We know you've been waiting to hear about the television event of the night: The season premiere of Fox's The Simpsons! Titled "Homerland," the episode lightly spoofs the Showtime drama series Homeland--which also debuted its third season tonight. There was something else going on over at AMC, as well, but there was almost no promotion for it so we're not sure what.
This is a season that's expected to be full of crazy events--it's set to cross over with Futurama and Family Guy at different points, to guest-star Stan Lee (again) and Harlan Ellison in an episode that sees Comic Book Guy get married, and to reportedly kill off a major character. And that's besides the work that Guillermo del Toro, the director of Hellboy and Pacific Rim, is putting in on this year's Treehouse of Horror special. So how did it all kick off? Well, the chalkboard gag of "25 years and they still can't find a new punishment" was a nice wink-and-a-nod to the landmark season--something I'm sure we'll get plenty of throughout the year. The couch gag played with it as well, but wasn't quite as funny.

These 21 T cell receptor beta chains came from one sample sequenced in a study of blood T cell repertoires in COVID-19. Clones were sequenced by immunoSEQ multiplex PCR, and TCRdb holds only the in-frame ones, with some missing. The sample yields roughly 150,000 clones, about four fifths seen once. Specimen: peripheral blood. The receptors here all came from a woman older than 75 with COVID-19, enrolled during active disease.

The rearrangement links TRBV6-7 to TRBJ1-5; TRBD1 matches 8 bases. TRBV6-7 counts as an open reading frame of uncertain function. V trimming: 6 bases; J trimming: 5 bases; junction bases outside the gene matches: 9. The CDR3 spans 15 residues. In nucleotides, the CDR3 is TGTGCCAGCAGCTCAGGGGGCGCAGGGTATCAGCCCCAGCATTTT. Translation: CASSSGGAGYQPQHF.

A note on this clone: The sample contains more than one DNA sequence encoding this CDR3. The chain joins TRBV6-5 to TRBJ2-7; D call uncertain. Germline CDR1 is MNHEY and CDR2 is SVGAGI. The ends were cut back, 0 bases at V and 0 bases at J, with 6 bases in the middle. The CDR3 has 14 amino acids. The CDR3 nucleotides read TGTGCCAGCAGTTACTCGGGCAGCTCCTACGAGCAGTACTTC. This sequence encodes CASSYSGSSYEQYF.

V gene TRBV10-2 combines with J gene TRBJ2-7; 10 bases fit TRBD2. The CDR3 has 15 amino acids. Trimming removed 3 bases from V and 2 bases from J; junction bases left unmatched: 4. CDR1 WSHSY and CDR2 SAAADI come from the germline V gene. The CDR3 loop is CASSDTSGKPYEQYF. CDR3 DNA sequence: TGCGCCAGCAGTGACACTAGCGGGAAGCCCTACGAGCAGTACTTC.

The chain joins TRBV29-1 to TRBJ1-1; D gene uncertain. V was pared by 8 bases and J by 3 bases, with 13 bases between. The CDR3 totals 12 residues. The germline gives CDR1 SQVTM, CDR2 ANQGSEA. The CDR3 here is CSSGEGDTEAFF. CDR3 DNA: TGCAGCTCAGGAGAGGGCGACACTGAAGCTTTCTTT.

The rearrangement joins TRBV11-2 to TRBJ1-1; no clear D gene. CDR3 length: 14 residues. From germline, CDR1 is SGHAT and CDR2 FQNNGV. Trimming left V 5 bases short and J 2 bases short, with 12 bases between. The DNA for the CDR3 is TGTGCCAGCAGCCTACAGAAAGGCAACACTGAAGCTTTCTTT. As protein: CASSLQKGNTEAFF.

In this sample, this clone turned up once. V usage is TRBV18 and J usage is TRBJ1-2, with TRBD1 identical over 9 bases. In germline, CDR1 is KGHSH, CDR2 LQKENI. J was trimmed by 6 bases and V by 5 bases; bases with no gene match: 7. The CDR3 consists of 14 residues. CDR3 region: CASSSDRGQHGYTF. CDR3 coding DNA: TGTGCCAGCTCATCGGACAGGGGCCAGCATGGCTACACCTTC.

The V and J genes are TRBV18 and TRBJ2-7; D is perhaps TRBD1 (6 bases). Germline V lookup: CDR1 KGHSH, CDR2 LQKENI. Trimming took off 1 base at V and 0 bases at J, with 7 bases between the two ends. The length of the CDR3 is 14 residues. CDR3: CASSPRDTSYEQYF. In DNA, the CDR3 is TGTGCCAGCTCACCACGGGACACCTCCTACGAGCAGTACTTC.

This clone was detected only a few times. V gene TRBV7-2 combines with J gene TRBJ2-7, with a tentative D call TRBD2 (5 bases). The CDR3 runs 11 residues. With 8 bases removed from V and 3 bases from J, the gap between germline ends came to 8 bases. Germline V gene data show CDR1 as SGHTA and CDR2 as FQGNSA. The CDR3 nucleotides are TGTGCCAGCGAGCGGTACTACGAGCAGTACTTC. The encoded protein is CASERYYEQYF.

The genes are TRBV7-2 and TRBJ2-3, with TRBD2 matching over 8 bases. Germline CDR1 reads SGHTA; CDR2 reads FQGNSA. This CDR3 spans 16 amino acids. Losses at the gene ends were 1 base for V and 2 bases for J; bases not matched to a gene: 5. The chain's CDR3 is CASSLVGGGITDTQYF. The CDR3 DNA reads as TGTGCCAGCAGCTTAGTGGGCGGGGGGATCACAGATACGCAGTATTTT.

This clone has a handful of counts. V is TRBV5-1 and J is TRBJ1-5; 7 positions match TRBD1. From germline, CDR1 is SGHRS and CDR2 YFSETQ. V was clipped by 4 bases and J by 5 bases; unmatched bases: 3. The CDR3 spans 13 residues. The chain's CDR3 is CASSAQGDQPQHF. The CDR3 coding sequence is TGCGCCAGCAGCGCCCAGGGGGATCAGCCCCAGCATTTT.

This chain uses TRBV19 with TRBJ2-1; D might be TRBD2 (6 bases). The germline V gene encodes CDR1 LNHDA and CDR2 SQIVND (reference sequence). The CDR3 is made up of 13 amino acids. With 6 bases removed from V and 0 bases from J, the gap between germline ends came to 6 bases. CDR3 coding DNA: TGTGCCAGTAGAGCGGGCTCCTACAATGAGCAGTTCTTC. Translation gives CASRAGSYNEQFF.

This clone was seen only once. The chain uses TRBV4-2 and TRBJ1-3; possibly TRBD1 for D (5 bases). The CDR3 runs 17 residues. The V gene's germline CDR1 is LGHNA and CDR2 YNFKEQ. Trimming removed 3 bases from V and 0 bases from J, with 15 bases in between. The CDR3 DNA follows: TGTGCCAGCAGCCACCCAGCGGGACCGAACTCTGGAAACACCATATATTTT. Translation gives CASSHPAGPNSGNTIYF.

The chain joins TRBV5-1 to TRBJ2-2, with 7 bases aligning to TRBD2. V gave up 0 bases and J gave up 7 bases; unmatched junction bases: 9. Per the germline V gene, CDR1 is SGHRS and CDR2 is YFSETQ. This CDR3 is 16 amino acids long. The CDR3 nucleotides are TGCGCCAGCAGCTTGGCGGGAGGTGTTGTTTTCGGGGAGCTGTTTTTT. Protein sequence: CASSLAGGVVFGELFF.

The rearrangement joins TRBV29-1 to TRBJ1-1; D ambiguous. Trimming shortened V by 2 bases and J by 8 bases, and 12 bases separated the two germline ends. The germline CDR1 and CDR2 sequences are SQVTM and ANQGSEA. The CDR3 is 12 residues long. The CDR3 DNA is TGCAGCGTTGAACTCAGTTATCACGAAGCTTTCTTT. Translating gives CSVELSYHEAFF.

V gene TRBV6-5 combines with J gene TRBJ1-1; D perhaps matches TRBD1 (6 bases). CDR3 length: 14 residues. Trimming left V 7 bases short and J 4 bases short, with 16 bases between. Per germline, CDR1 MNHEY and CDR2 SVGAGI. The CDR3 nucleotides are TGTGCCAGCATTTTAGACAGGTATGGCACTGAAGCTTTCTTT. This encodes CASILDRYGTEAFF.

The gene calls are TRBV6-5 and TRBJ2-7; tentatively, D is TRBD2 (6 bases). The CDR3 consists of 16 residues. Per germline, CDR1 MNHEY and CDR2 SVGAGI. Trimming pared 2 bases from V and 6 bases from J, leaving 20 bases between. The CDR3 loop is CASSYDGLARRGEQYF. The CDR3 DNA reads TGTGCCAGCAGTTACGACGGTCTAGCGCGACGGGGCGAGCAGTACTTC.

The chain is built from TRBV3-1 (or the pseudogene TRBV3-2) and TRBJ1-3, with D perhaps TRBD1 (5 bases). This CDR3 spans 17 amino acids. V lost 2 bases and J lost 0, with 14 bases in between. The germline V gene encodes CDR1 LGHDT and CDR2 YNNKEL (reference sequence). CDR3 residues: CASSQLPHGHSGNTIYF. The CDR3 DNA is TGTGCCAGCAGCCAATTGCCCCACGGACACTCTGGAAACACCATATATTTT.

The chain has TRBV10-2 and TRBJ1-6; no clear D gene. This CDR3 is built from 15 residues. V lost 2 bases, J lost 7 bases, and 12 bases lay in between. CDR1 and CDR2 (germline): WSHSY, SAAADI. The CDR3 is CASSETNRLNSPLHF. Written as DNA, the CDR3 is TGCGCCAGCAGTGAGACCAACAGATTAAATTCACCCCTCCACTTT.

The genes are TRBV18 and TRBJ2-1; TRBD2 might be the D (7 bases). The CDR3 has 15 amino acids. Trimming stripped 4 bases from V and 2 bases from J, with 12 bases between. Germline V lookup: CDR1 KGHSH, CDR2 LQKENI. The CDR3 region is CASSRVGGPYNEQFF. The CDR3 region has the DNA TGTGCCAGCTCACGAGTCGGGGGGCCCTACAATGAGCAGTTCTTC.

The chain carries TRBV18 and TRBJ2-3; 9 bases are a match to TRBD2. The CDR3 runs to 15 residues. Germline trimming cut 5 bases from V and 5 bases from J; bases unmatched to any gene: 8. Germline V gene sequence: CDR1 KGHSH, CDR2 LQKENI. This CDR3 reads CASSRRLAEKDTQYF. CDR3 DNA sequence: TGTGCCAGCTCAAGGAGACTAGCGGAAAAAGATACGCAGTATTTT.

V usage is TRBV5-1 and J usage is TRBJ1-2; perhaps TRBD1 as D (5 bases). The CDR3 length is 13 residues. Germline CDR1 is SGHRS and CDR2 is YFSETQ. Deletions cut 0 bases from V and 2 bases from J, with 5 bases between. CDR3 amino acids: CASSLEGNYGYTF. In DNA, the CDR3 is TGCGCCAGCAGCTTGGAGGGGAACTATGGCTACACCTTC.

The show opened with a surreal, Homeland-style montage, followed by a healthy breakfast and then Homer heading off to "Atomic-Con," a convention for nuclear plant employees, with Carl and Lenny. There, the trio load up on swag while ignoring the safety training exercises, and then getting drunk with friends. Cut to three days later, and Lenny and Carl see the Simpsons at the airport, hinting that Homer had vanished and they weren't really thinking whether he was still alive or not. Marge's sisters and Chief Wiggum come over, but before they can start investigating anything, Homer comes home, seeming all brainwash-y. At dinner, things get weirder when Homer first doesn't strangle Bart and then turns down pork chops. Later, at Moe's, he won't drink, either, and he's suddenly good in bed. This makes Marge so enthusiastic that only Lisa cares what's really going on. At the Qwik-E-Mart, Wiggum is checking out a terrorist threat to Springfield by hassling Apu. He tells Lisa and Apu that someone in town has been "turned" and is working for terrorists. Back at home, Lisa sees Homer kneeling on a prayer rug and then looking at nuclear plant blueprints. She tries to tell Marge about it, but Marge is blinded by Homer's recent good behavior. So that night, Lisa calls the FBI (with an agent resembling Claire Danes's character from Homeland, voiced by guest star Kristen Wiig and suffering from visual hallucinations brought on by antidepressants. The Agent sneaks into bed with Homer, and does a poor job of getting any information out of him. The next morning, Homer brings a cart into the power plant carrying a large item under a tarp; he goes through all the security checkpoints and leaves what looks like an explosive unit on teh floor in front of the air conditioner unit. Lisa meets him there, attempting to stop him - and Homer finally explains wht happened in Boise at the convention. He was picked up by hippies, taught about animal rights and then forcibly detoxed from alcohol. The "prayer rug" is in fact an "afffirmation rug" that helps him meditate on keeping himself clean and positive. Having been shocked to find out that the power plant is bad for the environment (one of the million things Lisa has told him a thousand times), Homer's plot is to release spoiled food into the air conditioning vents, rendering the plant too smelly to use without casualties--but the FBI and the Springfield Police jump him. Lisa successfully turns on the machine to stink up the plant, a plan that would have worked if not for the fact that, according to Mr. Burns, the plant has never had a functioning air conditioner. That's enough to get him in trouble with the FBI, ironically, even though it saved the plant a moment ago. The plant is closed for maintenance and Mr. Burns is taken into custody. When, after having accomplished his mission in a roundabout way, Homer is told he doesn't have to return to his normal life now, the wisdom of that is immediately thwarted when a beer seemingly falls from the sky (it was deployed by Moe, and the apparatus will pay for itself after one night of Homer binging). Agent Annie walks alone into the sunset at the end of the episode, hallucinating a beautiful world and punching Ralph for no reason along the way. The end result of all of this is new, improved security measures at the plant. And a return to the couch gag in the closing credits--a 25th anniversary celebration that lets everyone behind the red velvet rope--EVERYONE, including the cast of Family Guy, Bob's Burgers, American Dad and The Cleveland Show--except for Homer.